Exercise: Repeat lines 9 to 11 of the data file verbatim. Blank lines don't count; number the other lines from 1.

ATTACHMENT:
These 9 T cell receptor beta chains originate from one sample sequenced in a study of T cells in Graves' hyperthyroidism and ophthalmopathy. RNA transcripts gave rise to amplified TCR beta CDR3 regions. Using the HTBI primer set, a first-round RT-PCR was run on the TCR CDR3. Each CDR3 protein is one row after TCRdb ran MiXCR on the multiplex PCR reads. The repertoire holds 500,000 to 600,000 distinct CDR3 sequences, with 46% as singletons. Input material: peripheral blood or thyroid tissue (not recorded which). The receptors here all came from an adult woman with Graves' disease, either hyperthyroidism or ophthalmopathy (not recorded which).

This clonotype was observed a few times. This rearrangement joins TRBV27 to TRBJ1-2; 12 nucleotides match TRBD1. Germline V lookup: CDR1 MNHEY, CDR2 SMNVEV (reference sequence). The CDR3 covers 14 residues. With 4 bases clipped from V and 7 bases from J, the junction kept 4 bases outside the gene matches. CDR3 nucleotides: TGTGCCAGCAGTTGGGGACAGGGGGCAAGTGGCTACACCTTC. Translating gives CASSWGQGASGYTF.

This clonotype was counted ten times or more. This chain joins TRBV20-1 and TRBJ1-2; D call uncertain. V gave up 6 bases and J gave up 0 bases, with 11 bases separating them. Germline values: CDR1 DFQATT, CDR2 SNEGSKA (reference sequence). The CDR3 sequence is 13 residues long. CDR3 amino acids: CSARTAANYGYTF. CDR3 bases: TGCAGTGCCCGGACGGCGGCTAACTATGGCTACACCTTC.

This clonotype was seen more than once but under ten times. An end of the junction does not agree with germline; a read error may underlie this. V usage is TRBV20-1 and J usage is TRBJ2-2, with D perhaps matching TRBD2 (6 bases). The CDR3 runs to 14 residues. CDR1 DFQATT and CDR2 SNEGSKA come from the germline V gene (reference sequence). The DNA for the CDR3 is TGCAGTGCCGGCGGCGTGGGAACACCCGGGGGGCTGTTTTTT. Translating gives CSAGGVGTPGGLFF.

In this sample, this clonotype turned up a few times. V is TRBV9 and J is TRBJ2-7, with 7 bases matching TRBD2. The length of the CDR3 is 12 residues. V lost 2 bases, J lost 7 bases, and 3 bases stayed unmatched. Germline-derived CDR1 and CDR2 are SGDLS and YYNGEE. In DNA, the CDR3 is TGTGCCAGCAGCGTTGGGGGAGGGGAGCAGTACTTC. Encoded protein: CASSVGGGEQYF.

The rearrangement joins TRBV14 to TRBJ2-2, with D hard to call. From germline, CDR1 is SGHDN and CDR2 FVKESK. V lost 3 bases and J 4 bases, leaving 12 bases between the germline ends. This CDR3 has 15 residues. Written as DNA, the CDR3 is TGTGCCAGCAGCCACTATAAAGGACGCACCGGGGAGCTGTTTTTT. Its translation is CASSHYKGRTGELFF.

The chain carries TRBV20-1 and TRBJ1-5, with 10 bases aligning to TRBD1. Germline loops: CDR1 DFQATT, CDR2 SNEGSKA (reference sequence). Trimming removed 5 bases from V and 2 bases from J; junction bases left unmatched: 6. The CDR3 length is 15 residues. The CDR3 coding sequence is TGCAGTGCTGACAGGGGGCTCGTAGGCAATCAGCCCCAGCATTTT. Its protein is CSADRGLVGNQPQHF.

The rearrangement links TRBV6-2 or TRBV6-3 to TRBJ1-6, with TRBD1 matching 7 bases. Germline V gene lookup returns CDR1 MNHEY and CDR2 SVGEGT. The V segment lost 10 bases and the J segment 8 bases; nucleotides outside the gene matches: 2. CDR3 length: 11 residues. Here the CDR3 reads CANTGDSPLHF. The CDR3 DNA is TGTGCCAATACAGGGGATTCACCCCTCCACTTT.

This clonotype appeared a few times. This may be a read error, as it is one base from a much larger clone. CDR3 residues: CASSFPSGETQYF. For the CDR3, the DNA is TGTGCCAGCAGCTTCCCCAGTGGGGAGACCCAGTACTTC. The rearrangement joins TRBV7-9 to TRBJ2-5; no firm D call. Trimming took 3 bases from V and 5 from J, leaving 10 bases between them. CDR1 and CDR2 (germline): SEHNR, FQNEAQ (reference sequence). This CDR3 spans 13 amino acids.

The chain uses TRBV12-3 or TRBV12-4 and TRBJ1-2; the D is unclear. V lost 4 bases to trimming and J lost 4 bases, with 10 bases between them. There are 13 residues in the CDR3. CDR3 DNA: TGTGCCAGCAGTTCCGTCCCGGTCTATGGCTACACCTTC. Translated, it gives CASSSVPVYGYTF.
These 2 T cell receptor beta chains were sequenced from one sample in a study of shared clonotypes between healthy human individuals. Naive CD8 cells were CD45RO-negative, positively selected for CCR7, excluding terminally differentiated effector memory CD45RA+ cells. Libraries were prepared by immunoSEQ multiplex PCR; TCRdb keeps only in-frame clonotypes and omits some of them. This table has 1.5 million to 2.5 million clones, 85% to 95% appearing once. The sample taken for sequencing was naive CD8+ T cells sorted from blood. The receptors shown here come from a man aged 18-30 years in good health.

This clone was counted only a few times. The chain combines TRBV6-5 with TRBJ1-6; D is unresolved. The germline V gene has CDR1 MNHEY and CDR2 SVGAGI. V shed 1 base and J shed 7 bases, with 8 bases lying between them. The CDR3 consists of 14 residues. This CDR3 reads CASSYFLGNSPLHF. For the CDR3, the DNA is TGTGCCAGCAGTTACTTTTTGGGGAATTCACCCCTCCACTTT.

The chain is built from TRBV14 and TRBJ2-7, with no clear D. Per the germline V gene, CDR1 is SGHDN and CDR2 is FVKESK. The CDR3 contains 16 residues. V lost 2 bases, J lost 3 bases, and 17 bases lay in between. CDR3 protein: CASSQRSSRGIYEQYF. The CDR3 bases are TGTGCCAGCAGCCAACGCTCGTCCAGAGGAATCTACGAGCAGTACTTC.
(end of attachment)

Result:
This clonotype appeared a few times. This may be a read error, as it is one base from a much larger clone. CDR3 residues: CASSFPSGETQYF. For the CDR3, the DNA is TGTGCCAGCAGCTTCCCCAGTGGGGAGACCCAGTACTTC. The rearrangement joins TRBV7-9 to TRBJ2-5; no firm D call. Trimming took 3 bases from V and 5 from J, leaving 10 bases between them. CDR1 and CDR2 (germline): SEHNR, FQNEAQ (reference sequence). This CDR3 spans 13 amino acids.

The chain uses TRBV12-3 or TRBV12-4 and TRBJ1-2; the D is unclear. V lost 4 bases to trimming and J lost 4 bases, with 10 bases between them. There are 13 residues in the CDR3. CDR3 DNA: TGTGCCAGCAGTTCCGTCCCGGTCTATGGCTACACCTTC. Translated, it gives CASSSVPVYGYTF.
These 2 T cell receptor beta chains were sequenced from one sample in a study of shared clonotypes between healthy human individuals. Naive CD8 cells were CD45RO-negative, positively selected for CCR7, excluding terminally differentiated effector memory CD45RA+ cells. Libraries were prepared by immunoSEQ multiplex PCR; TCRdb keeps only in-frame clonotypes and omits some of them. This table has 1.5 million to 2.5 million clones, 85% to 95% appearing once. The sample taken for sequencing was naive CD8+ T cells sorted from blood. The receptors shown here come from a man aged 18-30 years in good health.